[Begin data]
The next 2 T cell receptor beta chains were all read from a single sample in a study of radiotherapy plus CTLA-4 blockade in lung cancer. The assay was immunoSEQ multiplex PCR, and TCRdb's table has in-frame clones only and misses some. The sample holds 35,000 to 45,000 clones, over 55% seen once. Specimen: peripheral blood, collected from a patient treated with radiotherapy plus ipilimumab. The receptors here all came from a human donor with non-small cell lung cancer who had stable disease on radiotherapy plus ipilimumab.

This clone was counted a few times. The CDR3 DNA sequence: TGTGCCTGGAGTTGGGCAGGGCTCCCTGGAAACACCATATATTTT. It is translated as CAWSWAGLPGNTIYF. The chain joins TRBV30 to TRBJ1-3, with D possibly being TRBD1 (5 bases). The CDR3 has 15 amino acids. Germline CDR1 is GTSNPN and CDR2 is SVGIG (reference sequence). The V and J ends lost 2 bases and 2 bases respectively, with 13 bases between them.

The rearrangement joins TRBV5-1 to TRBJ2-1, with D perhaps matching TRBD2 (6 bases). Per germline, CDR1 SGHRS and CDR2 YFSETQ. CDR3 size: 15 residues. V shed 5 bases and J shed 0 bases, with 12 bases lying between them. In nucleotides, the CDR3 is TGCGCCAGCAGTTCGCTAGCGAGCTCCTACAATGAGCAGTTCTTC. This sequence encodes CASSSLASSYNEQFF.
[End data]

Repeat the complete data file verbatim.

The next 2 T cell receptor beta chains were all read from a single sample in a study of radiotherapy plus CTLA-4 blockade in lung cancer. The assay was immunoSEQ multiplex PCR, and TCRdb's table has in-frame clones only and misses some. The sample holds 35,000 to 45,000 clones, over 55% seen once. Specimen: peripheral blood, collected from a patient treated with radiotherapy plus ipilimumab. The receptors here all came from a human donor with non-small cell lung cancer who had stable disease on radiotherapy plus ipilimumab.

This clone was counted a few times. The CDR3 DNA sequence: TGTGCCTGGAGTTGGGCAGGGCTCCCTGGAAACACCATATATTTT. It is translated as CAWSWAGLPGNTIYF. The chain joins TRBV30 to TRBJ1-3, with D possibly being TRBD1 (5 bases). The CDR3 has 15 amino acids. Germline CDR1 is GTSNPN and CDR2 is SVGIG (reference sequence). The V and J ends lost 2 bases and 2 bases respectively, with 13 bases between them.

The rearrangement joins TRBV5-1 to TRBJ2-1, with D perhaps matching TRBD2 (6 bases). Per germline, CDR1 SGHRS and CDR2 YFSETQ. CDR3 size: 15 residues. V shed 5 bases and J shed 0 bases, with 12 bases lying between them. In nucleotides, the CDR3 is TGCGCCAGCAGTTCGCTAGCGAGCTCCTACAATGAGCAGTTCTTC. This sequence encodes CASSSLASSYNEQFF.